Study suggests walnuts in diet can improve endothelial functions for overweight adults

Medical researchers from the Yale-Griffin Prevention Research Center in Connecticut have found evidence suggestive that adding walnuts to one's diet can protect against diabetes and heart disease in at-risk individuals. Their original research article, "Effects of Walnuts on Endothelial Function in Overweight Adults with Visceral Obesity: A Randomized, Controlled, Crossover Trial," is now available in the Journal of the American College of Nutrition, the Official Publication of the American College of Nutrition, and a publication from Routledge.

For the study, a sample of 46 adults aged 30-75 were selected. Participants had a Body Mass Index larger than 25, and a exceeding 40 inches for men and 35 inches for women. They were also required to be non-smokers, and all exhibited one or more additional risk factors for metabolic syndrome, a precursor of diabetes and cardiovascular disease. The group was randomly assigned to two 8-week sequences of either a walnut-enriched ad libitum or an ad libitum diet without walnuts. Those chosen for the walnut diet were instructed to consume 56g of shelled, unroasted English walnuts per day as a snack or with a meal.

"We know that improving diets tends to be hard, but adding a single food is easy," explained Dr. David Katz, Director of the Yale-Griffin Prevention Research Center and lead author of the research team. "Our theory is that if a highly nutritious, satiating food like walnuts is added to the diet, there are dual benefits: the benefits of that nutrient rich addition and removal of the less nutritious foods."

The research found that daily intake of 56g of walnuts improves in with visceral adiposity. The addition of walnuts to the diet does not lead to weight gain. Further study on the topic is still suggested. "The primary outcome measure was the change in flow-mediated vasodilatation (FMD) of the ," wrote the research group. "Secondary measures included serum lipid panel, fasting glucose and insulin, Homeostasis Model Assessment–Insulin Resistance values, blood pressure, and anthropometric measures. FMD improved significantly from baseline when subjects consumed a walnut-enriched diet as compared with the control diet. Beneficial trends in systolic blood pressure reduction were seen, and maintenance of the baseline anthropometric values was also observed. Other measures were unaltered."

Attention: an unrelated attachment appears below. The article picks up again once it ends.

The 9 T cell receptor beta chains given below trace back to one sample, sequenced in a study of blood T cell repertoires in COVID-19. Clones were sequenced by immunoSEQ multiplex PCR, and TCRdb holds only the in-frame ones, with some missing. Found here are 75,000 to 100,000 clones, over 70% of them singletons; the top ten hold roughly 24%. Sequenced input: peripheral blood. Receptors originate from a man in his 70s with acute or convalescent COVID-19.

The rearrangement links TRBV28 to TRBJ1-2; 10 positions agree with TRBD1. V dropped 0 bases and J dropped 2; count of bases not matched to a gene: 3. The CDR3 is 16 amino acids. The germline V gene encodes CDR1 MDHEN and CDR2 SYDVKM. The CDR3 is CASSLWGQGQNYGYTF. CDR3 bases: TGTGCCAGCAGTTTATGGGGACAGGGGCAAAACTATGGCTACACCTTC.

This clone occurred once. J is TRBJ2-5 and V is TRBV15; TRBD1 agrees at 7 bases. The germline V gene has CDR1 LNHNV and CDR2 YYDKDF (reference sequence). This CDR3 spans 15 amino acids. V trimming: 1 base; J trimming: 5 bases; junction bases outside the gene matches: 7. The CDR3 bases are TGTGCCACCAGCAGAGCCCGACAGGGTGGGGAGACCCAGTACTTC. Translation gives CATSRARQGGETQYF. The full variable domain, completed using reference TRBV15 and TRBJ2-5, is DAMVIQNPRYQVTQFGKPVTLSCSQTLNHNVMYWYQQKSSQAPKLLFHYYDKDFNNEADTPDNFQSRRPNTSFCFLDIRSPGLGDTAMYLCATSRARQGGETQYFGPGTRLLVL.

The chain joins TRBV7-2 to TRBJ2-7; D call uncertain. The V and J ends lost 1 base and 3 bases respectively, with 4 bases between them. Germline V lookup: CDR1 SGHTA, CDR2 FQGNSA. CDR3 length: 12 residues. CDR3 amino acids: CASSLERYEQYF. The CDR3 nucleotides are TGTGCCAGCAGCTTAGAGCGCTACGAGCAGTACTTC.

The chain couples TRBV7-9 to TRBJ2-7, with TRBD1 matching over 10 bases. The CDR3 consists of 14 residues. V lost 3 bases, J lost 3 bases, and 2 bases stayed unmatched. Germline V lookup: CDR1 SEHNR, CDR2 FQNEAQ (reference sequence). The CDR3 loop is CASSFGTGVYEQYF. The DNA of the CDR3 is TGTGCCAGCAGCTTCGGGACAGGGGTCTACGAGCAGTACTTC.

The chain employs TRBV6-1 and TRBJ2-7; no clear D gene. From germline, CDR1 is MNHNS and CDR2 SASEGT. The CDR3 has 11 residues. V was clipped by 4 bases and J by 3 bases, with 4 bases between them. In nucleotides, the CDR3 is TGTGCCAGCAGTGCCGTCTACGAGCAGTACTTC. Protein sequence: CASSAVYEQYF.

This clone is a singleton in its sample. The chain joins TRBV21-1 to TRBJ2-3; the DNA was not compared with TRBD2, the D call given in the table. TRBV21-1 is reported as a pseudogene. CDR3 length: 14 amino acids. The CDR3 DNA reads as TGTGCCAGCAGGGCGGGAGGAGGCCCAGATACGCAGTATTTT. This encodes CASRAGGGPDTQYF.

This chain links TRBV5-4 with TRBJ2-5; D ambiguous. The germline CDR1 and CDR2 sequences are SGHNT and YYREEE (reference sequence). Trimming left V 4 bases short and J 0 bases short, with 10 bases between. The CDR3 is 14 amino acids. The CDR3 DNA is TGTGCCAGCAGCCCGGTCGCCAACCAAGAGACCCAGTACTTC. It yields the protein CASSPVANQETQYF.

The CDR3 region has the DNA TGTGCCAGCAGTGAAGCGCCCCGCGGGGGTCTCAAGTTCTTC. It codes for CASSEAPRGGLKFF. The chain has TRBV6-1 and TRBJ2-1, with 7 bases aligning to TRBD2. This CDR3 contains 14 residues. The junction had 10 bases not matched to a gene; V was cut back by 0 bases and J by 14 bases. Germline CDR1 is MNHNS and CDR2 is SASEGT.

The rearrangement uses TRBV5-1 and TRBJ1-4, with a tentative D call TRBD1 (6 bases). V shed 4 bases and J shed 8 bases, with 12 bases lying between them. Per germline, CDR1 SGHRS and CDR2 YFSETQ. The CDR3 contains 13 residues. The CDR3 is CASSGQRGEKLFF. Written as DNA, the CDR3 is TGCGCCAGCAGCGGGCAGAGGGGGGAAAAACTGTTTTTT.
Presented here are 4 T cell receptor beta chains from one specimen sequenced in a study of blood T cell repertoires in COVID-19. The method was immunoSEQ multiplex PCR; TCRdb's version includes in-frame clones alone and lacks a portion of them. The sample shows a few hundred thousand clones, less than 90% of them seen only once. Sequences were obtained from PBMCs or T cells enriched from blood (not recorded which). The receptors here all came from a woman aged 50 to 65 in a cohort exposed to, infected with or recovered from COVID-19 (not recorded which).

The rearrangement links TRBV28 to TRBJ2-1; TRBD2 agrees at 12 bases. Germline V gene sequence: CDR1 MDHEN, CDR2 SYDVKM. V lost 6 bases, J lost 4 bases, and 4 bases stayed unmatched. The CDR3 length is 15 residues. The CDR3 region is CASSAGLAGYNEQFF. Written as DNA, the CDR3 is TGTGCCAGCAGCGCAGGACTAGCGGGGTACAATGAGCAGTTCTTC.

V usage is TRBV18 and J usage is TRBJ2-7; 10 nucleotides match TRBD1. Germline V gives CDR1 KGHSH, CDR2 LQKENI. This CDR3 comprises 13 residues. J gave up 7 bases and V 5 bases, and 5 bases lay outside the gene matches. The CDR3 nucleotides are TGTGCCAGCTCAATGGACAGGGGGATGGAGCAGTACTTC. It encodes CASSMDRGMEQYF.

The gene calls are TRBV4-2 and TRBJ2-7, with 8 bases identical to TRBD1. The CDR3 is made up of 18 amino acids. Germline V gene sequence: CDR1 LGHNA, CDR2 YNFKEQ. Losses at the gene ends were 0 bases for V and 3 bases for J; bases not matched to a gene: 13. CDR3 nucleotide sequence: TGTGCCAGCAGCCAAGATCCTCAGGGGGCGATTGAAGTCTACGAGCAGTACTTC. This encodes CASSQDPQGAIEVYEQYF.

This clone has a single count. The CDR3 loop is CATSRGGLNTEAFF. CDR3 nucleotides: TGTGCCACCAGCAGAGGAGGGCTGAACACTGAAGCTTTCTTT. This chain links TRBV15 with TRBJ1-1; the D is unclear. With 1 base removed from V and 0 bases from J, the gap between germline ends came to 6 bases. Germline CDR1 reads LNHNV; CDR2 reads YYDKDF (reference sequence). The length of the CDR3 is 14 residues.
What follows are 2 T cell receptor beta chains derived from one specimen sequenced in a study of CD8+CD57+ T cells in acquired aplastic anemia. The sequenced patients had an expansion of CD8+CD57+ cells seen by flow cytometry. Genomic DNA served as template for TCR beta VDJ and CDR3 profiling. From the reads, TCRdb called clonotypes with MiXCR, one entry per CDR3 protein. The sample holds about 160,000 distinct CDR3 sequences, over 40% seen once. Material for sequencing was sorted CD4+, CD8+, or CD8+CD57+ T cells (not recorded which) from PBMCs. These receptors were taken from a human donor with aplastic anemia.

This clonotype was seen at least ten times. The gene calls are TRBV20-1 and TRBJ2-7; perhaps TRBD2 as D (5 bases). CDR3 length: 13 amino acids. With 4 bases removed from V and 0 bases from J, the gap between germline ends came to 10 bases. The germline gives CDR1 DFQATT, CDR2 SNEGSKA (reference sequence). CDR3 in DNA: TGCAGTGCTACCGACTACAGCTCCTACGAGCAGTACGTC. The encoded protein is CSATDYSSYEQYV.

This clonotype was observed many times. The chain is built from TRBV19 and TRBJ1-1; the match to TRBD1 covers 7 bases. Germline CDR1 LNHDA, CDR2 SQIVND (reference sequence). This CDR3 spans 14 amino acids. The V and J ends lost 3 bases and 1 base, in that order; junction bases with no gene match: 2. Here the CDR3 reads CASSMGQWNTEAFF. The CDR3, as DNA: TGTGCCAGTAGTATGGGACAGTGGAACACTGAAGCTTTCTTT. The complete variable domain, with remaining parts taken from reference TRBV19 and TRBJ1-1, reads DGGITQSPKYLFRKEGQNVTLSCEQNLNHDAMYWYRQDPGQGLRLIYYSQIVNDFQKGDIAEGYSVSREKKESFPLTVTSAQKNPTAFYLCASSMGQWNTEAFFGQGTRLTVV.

More information: www.tandfonline.com/doi/full/1… 315724.2012.10720468

add to favorites email to friend print save as pdf

Related Stories

Walnut diet slows tumor growth in mice

Jan 25, 2012

(Medical Xpress) -- Mice genetically programmed to develop prostate cancer had smaller, slower growing tumors if they consumed a diet containing walnuts, UC Davis researchers report in the current issue of the British Jo ...

Walnuts, walnut oil, improve reaction to stress

Oct 04, 2010

A diet rich in walnuts and walnut oil may prepare the body to deal better with stress, according to a team of Penn State researchers who looked at how these foods, which contain polyunsaturated fats, influence ...

Recommended for you

Abdominal obesity ups risk of hip fracture

Feb 27, 2015

(HealthDay)—Abdominal obesity is associated with increased risk of hip fracture, according to a study published in the March issue of the Journal of Internal Medicine.

Does traffic noise increase the risk of obesity?

Feb 27, 2015

There is an association between road traffic noise and the risk of obesity among people who are particularly sensitive to noise, according to a study from the Norwegian Institute of Public Health.

Impact of a supermarket on children's diets

Feb 26, 2015

Locating full-service supermarkets within neighborhoods considered to be "food deserts" may not result in healthful dietary habits or reductions in childhood obesity—at least in the short term, according to a new study ...

Seeking solutions for the impact of obesity stigma

Feb 26, 2015

Arizona State University medical anthropologist and President's Professor Alexandra Brewis Slade says that even as more and more Americans find themselves carrying extra weight, the stigma attached to being ...

User comments

Please sign in to add a comment. Registration is free, and takes less than a minute. Read more

Click here to reset your password.
Sign in to get notified via email when new comments are made.